AUSN

SUMMER 2018

Navy magazine is distributed on Capitol Hill,the Pentagon and naval bases around the world. It provides information that impacts Sailors, their families and the Navy. Navy is published quarterly by the Association of the United States Navy (AUSN).

Issue link: http://digital.ausn.org/i/1012109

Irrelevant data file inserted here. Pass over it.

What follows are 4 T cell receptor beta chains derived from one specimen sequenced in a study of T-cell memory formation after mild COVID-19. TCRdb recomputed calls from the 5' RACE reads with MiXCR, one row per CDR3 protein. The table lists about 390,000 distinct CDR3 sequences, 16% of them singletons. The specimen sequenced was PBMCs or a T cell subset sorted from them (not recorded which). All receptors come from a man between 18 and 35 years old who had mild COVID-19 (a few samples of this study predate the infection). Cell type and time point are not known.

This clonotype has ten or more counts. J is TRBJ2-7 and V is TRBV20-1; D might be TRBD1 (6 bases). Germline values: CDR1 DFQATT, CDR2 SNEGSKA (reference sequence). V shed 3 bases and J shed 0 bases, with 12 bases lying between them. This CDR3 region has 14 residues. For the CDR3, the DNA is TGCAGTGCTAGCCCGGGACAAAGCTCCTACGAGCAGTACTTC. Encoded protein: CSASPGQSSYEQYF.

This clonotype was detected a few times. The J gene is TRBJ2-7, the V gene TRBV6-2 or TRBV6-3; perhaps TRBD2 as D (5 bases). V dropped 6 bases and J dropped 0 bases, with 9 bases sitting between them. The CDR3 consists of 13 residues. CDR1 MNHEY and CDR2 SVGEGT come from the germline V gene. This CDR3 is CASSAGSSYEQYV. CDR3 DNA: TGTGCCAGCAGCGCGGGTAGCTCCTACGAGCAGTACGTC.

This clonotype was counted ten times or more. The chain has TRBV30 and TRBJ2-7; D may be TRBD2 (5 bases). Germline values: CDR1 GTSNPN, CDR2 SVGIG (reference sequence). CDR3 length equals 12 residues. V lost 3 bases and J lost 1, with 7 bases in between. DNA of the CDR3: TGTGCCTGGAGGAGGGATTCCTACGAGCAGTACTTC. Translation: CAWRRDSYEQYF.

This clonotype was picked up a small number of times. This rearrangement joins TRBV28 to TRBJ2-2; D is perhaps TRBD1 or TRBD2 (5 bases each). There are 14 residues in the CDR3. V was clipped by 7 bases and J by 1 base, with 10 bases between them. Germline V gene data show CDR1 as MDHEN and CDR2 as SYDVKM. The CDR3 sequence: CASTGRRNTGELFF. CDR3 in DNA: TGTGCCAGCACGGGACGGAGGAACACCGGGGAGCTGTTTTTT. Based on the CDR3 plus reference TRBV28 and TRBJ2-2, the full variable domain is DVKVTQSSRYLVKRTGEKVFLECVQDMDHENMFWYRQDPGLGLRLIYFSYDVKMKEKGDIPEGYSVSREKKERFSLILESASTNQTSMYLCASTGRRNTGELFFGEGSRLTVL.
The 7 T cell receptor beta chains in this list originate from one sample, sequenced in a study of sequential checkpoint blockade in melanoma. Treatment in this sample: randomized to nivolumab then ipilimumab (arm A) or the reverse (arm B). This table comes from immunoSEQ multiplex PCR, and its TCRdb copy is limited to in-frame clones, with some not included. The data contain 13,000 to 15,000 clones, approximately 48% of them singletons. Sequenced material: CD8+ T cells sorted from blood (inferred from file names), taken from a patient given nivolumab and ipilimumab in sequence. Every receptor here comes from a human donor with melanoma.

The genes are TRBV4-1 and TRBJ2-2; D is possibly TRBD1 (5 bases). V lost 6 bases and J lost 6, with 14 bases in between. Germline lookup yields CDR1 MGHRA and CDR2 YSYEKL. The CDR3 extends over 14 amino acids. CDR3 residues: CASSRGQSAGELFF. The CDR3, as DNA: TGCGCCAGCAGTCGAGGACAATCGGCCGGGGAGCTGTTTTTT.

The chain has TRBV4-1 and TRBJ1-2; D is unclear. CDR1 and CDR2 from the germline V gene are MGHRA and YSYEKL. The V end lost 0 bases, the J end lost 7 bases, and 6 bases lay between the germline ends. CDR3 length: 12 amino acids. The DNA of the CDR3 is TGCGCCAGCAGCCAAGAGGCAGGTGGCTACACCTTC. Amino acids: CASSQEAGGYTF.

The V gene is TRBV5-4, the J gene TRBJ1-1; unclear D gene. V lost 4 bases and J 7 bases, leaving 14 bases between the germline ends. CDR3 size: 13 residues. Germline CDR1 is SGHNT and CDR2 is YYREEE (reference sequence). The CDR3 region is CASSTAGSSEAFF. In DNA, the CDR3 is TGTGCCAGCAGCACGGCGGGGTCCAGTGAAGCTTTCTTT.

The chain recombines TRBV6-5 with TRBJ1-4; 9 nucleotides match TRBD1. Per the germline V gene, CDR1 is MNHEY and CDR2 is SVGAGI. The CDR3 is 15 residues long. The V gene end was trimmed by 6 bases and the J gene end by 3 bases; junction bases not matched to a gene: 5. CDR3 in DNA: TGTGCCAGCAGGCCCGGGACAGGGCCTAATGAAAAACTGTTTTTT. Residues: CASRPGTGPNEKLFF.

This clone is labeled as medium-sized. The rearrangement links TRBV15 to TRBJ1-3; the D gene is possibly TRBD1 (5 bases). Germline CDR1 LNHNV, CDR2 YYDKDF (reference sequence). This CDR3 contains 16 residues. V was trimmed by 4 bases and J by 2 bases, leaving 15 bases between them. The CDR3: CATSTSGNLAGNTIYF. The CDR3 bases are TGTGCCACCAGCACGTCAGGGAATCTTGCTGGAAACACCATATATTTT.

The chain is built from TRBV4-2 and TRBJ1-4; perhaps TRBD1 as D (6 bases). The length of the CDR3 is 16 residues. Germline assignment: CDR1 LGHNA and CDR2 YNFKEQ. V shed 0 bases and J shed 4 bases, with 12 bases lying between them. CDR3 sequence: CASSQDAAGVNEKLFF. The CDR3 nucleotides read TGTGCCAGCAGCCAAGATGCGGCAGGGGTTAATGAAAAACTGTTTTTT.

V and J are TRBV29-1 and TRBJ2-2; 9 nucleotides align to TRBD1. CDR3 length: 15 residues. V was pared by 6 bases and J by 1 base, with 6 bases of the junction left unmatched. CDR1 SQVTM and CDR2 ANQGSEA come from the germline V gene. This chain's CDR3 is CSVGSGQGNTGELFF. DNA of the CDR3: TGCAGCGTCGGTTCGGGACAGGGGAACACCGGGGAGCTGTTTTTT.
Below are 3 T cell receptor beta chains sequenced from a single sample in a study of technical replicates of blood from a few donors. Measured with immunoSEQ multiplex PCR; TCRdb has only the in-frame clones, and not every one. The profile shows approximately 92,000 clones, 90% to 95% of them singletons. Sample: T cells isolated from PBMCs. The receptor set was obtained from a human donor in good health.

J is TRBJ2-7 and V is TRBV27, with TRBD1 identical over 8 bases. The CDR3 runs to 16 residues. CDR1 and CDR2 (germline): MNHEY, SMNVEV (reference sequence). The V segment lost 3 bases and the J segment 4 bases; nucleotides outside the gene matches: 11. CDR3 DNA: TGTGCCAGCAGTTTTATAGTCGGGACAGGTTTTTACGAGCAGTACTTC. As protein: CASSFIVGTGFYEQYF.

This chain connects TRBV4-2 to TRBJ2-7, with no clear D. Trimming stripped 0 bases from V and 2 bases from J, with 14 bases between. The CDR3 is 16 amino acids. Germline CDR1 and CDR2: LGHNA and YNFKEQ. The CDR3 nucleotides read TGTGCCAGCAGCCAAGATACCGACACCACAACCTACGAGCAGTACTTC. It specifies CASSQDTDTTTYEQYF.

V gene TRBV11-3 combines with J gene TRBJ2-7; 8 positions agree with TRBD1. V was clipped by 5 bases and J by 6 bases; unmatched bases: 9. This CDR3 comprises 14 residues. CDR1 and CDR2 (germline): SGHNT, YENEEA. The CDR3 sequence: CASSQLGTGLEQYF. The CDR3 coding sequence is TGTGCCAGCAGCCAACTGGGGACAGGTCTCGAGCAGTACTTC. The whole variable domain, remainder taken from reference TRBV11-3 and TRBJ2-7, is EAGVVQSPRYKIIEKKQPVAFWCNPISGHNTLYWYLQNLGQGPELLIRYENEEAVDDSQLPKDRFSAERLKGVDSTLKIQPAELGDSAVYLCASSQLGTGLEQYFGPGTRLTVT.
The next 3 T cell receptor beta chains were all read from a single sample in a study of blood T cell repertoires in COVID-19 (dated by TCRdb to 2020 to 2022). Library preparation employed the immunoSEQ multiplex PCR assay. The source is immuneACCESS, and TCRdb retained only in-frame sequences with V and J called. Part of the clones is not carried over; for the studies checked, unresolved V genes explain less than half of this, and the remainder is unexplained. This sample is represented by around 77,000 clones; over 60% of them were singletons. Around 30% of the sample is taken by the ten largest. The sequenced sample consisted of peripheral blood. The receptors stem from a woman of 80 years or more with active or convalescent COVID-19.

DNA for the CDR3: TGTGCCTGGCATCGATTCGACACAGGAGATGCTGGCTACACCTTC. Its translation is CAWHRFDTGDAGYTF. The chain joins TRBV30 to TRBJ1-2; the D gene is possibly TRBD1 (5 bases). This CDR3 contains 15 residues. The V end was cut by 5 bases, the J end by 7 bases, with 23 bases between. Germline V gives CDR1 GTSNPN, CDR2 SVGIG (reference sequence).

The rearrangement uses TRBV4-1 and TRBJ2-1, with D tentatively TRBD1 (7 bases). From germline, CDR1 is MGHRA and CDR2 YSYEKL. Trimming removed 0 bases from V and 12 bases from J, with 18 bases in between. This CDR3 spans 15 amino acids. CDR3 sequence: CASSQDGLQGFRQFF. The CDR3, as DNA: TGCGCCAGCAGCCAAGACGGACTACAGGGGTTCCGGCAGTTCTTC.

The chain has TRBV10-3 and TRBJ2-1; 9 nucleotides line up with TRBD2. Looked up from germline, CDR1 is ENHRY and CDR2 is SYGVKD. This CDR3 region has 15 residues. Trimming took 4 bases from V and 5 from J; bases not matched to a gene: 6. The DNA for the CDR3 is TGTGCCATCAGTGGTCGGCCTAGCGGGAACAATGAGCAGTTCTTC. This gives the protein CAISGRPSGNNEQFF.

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8 Navy | Summer 2018 GUEST COLUMN Taking Care of Our Wounded, Ill and Injured Shipmates By Heidi Weller T he journeys taken by our wounded, ill and injured warriors are daunting, oen heart-wrenching. e Navy culinary specialist seaman diagnosed with Moyamoya disease, a rare, progressive cerebrovascular disorder, aer only three years of service. e Navy hospital corpsmen who, while running to the aid of a fellow service member, stepped on an improvised explosive device (IED), ultimately losing a leg. e utilitiesman (Seabee combat warfare specialist) who suffered a traumatic brain injury and post-traumatic stress disorder following several gun battles. Life for these service members changed in a minute, leaving them with limited resources or support. e Navy Safe Harbor Foundation (NSHF) and the Association of the United States Navy (AUSN), working in conjunction with the Navy Wounded Warrior-Safe Harbor (NWW-Safe Harbor) program, are helping to ease the burdens borne by Sailors, Coast Guard members and their families in such situations. NWW-Safe Harbor was established in 2006 when Congress signed into law the National Defense Autho- rization Act mandating the establishment of Wounded Warrior programs across all services. In 2008, the Navy program was expanded to support active-duty personnel who suffered serious injury or illness while on duty. In 2009, a Memorandum of Agreement was signed between the Navy and the Coast Guard expanding the NWW-Safe Harbor program to include Coast Guard members and their families. NWW-Safe Harbor is the Navy's sole program for the non-medical needs of wounded, ill and injured military personnel. ey coordinate with medical treat- ment facilities to aid the non-medical care, manage- ment of pay, benefits and entitlements, family support, legal services, adaptive sports, reconditioning, transi- tion education and employment assistance. As of January, NWW-Safe Harbor had 5,855 enrollees, of which 41 percent were injured in either combat- or noncombat-related incidents, and 59 percent were diagnosed with an illness. Once enrolled in the program, the service members receive person- alized non-medical assistance throughout all phases of their recovery, rehabilitation and reintegration. e non-medical care coordinator conducts a needs assessment and assists in developing a Comprehensive Recovery Plan with enrollees and their family members or caregivers that identifies goals and needs. With an increasing number of Sailors and Coast Guard members returning from conflicts and in need of assistance, the available financial resources oen are limited. Non-governmental organizations (NGOs) have been established to step in and help cover the gaps. at is where NSHF, an NGO, plays its part. NSHF was established in 2009 as a tax-exempt, nonprofit organi- zation focused on providing financial assistance and support to Sailors and Coast Guard members enrolled in the NWW-Safe Harbor program and their families When a need has been identified and government benefits excluded as a potential resource, NWW-Safe Harbor submits a request to NSHF for financial assis- tance. Specialized equipment, housing and vehicle modification, and training for and participating in adaptive athletics are just a few of the benefits supported by NSHF. While the enrolled service member is the focus of care, the family is an integral part of the recovery process. NSHF can provide support to them in the form of funding for travel expenses, respite care and child care, for example. Such resources greatly relieve the stress families experience while their loved ones are recuperating. Adaptive athletics, beginning with introductory sports camps and training, often as a part of rehabil- itation, build not only a wounded warrior's physical strength, they address mental and emotional injuries as well. For example, a medically retired, combat- wounded veteran and new NWW-Safe Harbor program enrollee had such a successful experience while participating in trials in February for the 2018 Department of Defense Warrior Games in June — the qualifying event to become part of Team Navy

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